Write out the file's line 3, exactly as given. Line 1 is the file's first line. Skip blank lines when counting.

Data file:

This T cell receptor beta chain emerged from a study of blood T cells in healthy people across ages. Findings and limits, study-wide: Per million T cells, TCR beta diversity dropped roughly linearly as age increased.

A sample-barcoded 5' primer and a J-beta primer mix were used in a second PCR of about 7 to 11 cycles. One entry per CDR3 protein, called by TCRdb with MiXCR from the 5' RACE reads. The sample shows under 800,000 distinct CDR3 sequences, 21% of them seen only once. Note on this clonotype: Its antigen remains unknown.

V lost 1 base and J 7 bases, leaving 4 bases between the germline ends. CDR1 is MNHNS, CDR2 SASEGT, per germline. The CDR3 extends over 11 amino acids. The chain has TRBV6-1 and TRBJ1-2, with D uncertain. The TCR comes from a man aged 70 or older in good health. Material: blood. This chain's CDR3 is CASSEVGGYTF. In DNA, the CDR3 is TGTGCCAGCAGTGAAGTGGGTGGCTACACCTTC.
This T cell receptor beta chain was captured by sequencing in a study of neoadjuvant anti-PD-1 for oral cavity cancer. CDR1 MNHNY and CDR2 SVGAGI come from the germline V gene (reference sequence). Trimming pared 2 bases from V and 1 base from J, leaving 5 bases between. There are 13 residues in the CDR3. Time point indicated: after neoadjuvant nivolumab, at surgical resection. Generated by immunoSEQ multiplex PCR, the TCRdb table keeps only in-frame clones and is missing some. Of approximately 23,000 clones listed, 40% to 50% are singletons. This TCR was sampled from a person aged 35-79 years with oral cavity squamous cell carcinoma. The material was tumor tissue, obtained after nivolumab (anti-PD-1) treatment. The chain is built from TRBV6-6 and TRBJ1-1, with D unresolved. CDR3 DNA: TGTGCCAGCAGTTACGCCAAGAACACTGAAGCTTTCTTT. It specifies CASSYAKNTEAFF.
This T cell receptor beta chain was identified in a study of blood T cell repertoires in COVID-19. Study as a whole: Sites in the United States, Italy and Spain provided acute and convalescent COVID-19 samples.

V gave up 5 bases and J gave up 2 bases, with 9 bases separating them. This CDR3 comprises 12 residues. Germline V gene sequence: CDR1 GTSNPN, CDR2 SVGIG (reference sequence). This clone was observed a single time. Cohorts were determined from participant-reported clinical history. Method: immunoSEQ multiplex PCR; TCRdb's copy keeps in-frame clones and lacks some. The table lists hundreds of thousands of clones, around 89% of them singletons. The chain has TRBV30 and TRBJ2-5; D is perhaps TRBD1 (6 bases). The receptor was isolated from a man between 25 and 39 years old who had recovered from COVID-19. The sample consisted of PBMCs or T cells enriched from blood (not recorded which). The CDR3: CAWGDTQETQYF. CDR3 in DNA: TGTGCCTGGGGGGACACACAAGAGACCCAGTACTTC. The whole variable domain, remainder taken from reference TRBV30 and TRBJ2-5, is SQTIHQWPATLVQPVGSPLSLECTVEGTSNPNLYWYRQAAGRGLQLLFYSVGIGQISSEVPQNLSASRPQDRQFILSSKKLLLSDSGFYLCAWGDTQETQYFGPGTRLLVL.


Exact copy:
V lost 1 base and J 7 bases, leaving 4 bases between the germline ends. CDR1 is MNHNS, CDR2 SASEGT, per germline. The CDR3 extends over 11 amino acids. The chain has TRBV6-1 and TRBJ1-2, with D uncertain. The TCR comes from a man aged 70 or older in good health. Material: blood. This chain's CDR3 is CASSEVGGYTF. In DNA, the CDR3 is TGTGCCAGCAGTGAAGTGGGTGGCTACACCTTC.